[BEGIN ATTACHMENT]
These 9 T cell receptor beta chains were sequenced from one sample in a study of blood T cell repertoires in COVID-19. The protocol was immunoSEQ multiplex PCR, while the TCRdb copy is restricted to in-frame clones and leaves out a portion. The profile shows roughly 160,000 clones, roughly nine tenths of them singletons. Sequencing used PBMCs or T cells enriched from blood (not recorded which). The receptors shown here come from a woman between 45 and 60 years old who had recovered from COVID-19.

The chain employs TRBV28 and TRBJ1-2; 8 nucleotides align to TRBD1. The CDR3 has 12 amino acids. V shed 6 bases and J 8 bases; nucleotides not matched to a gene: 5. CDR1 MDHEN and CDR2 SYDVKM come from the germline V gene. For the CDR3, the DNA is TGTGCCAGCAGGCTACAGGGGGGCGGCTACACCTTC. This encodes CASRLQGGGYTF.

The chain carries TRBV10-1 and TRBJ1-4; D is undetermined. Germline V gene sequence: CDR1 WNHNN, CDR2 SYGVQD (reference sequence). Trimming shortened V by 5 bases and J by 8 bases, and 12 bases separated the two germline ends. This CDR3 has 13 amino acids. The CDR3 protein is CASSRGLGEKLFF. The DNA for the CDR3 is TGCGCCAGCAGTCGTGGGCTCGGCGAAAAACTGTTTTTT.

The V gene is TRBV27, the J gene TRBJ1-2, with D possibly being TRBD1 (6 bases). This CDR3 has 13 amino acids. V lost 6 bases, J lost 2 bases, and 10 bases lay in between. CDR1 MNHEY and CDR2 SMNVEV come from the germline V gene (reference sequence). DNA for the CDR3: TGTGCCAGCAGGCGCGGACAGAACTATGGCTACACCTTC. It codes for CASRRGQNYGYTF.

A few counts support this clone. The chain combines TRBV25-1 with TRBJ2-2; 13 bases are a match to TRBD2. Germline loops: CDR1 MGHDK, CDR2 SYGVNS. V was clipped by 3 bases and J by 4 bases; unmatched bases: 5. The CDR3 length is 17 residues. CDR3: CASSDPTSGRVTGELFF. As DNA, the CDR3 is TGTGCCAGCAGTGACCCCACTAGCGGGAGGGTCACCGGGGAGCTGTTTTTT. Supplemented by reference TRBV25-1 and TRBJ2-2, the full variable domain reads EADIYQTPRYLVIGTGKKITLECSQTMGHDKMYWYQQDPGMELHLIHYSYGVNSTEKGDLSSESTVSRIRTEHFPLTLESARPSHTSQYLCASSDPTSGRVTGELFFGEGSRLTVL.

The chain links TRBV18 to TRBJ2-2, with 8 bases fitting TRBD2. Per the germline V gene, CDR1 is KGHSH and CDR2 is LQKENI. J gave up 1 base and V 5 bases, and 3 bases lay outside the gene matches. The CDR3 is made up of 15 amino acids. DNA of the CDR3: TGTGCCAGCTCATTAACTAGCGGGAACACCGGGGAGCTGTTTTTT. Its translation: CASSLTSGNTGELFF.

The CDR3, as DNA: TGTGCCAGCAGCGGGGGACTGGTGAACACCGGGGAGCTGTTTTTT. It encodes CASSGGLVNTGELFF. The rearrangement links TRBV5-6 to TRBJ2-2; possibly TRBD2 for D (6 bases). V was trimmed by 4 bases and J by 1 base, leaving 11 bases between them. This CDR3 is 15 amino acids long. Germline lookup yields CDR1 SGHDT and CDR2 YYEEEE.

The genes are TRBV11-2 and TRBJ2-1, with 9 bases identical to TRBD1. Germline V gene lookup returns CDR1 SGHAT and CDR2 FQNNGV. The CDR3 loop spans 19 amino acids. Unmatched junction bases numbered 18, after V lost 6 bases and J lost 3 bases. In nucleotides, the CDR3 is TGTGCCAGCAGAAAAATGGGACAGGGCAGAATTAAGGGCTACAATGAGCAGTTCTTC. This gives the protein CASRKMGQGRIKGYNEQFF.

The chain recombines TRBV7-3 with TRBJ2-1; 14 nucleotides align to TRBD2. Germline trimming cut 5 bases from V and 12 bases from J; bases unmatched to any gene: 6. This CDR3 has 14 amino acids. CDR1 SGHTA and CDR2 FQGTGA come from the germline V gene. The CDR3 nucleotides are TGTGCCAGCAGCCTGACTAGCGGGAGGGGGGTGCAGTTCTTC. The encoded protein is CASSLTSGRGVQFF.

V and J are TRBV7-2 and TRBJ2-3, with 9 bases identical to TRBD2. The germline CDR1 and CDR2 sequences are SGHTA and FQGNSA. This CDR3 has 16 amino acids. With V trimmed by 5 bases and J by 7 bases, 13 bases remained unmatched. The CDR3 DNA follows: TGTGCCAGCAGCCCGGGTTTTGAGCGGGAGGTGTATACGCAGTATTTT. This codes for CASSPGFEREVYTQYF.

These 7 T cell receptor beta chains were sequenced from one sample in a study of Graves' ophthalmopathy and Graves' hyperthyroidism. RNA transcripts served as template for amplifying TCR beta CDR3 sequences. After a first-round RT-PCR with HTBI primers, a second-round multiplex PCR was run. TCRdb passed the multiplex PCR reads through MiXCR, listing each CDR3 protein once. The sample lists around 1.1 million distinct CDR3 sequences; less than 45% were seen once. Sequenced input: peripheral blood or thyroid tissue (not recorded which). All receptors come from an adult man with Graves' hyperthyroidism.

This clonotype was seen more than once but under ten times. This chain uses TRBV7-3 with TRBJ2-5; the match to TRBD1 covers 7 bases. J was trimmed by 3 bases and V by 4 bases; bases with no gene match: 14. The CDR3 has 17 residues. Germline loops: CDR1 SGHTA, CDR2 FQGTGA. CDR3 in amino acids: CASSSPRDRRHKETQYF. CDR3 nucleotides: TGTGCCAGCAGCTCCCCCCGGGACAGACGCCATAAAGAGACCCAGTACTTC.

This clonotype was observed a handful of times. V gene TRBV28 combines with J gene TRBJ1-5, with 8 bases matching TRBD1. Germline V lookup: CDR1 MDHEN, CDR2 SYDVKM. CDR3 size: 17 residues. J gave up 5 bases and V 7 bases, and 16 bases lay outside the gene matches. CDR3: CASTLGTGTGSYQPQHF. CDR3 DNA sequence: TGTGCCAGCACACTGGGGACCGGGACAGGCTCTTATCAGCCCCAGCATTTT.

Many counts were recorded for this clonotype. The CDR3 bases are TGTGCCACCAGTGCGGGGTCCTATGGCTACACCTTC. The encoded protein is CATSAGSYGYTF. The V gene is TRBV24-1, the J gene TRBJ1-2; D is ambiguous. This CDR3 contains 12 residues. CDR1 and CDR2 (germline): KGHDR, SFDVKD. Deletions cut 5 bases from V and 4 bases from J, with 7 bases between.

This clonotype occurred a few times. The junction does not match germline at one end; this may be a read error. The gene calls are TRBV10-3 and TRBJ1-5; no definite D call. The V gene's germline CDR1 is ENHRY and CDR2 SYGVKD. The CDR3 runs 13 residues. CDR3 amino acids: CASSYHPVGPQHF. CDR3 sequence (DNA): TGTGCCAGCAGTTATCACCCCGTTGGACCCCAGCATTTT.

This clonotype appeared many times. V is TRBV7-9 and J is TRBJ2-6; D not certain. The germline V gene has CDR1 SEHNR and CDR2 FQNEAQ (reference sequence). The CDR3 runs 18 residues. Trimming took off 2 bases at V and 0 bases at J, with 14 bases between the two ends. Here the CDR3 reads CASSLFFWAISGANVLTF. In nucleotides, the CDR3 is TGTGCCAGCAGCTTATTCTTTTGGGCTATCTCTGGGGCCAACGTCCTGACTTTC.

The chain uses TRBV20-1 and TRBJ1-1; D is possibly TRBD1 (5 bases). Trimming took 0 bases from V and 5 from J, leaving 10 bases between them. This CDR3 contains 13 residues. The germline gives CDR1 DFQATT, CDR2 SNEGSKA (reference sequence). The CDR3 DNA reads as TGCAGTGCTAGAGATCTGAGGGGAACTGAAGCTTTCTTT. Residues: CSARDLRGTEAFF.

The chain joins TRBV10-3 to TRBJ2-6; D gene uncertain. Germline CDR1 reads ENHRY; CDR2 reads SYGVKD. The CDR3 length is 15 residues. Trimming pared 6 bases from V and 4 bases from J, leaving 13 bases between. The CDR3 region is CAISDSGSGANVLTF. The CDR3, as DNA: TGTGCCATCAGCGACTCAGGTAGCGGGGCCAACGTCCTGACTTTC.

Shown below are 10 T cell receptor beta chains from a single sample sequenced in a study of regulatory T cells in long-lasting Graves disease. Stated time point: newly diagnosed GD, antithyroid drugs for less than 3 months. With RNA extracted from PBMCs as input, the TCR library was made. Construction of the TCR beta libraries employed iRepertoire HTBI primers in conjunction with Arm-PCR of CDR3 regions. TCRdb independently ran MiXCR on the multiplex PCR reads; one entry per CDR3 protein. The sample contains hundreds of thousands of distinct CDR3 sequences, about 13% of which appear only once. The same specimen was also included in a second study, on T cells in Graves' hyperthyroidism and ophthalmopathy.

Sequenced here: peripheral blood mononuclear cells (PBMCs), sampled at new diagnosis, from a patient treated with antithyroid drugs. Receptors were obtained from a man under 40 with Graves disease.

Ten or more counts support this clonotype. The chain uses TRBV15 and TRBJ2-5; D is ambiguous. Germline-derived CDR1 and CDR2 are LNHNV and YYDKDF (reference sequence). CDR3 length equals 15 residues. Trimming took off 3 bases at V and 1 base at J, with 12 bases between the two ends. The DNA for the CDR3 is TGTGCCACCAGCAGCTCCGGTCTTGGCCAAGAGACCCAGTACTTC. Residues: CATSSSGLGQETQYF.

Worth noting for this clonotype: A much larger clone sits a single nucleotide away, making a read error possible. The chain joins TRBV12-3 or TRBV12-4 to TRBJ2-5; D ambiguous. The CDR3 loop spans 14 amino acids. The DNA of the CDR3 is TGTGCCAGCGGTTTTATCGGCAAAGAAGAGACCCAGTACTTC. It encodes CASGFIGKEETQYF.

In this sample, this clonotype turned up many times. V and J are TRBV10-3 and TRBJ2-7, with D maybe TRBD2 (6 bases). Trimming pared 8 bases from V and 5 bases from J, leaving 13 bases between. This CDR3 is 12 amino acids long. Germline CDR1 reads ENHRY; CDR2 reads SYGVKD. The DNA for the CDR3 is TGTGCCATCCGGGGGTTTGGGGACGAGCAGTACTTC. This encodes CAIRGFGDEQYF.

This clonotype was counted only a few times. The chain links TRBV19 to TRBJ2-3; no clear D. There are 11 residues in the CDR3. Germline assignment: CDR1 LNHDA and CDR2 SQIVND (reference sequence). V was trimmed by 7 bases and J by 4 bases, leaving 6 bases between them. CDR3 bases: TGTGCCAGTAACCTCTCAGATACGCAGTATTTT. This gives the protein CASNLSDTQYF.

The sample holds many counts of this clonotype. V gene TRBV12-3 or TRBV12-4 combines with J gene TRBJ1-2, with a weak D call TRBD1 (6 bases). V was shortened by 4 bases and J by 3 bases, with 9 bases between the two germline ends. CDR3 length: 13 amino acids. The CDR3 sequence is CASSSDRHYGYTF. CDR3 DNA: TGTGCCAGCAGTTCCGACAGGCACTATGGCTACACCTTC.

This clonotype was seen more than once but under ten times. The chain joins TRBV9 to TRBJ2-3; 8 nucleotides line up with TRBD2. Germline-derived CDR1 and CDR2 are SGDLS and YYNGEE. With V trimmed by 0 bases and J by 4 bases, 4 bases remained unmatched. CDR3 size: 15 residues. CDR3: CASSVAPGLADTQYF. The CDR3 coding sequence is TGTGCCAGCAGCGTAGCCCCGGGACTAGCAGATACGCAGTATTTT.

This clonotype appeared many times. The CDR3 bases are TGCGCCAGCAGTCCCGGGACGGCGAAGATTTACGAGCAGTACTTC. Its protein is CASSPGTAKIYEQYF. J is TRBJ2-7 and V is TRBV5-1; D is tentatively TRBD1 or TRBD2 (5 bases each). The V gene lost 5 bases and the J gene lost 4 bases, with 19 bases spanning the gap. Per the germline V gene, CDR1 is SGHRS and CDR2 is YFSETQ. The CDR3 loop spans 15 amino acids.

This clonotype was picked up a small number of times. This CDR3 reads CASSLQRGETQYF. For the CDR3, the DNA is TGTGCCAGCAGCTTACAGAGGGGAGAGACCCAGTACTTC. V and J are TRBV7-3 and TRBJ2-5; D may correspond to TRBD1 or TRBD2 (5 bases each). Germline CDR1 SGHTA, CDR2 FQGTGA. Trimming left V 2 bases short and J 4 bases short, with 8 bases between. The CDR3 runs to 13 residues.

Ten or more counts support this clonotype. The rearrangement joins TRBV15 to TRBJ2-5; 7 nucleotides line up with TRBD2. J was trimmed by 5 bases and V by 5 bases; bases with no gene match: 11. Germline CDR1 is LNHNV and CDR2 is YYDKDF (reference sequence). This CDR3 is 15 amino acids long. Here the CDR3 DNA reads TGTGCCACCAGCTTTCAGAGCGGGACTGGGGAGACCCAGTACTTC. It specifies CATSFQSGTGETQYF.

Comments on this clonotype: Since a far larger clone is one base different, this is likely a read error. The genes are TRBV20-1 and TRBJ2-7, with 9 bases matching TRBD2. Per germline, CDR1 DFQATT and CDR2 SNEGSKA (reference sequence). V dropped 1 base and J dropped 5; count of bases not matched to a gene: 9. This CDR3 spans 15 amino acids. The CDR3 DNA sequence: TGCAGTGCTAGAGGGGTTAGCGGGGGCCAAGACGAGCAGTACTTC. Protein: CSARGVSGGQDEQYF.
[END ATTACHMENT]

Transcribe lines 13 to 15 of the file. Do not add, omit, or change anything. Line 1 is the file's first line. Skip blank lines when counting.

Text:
This clonotype was observed a handful of times. V gene TRBV28 combines with J gene TRBJ1-5, with 8 bases matching TRBD1. Germline V lookup: CDR1 MDHEN, CDR2 SYDVKM. CDR3 size: 17 residues. J gave up 5 bases and V 7 bases, and 16 bases lay outside the gene matches. CDR3: CASTLGTGTGSYQPQHF. CDR3 DNA sequence: TGTGCCAGCACACTGGGGACCGGGACAGGCTCTTATCAGCCCCAGCATTTT.

Many counts were recorded for this clonotype. The CDR3 bases are TGTGCCACCAGTGCGGGGTCCTATGGCTACACCTTC. The encoded protein is CATSAGSYGYTF. The V gene is TRBV24-1, the J gene TRBJ1-2; D is ambiguous. This CDR3 contains 12 residues. CDR1 and CDR2 (germline): KGHDR, SFDVKD. Deletions cut 5 bases from V and 4 bases from J, with 7 bases between.

This clonotype occurred a few times. The junction does not match germline at one end; this may be a read error. The gene calls are TRBV10-3 and TRBJ1-5; no definite D call. The V gene's germline CDR1 is ENHRY and CDR2 SYGVKD. The CDR3 runs 13 residues. CDR3 amino acids: CASSYHPVGPQHF. CDR3 sequence (DNA): TGTGCCAGCAGTTATCACCCCGTTGGACCCCAGCATTTT.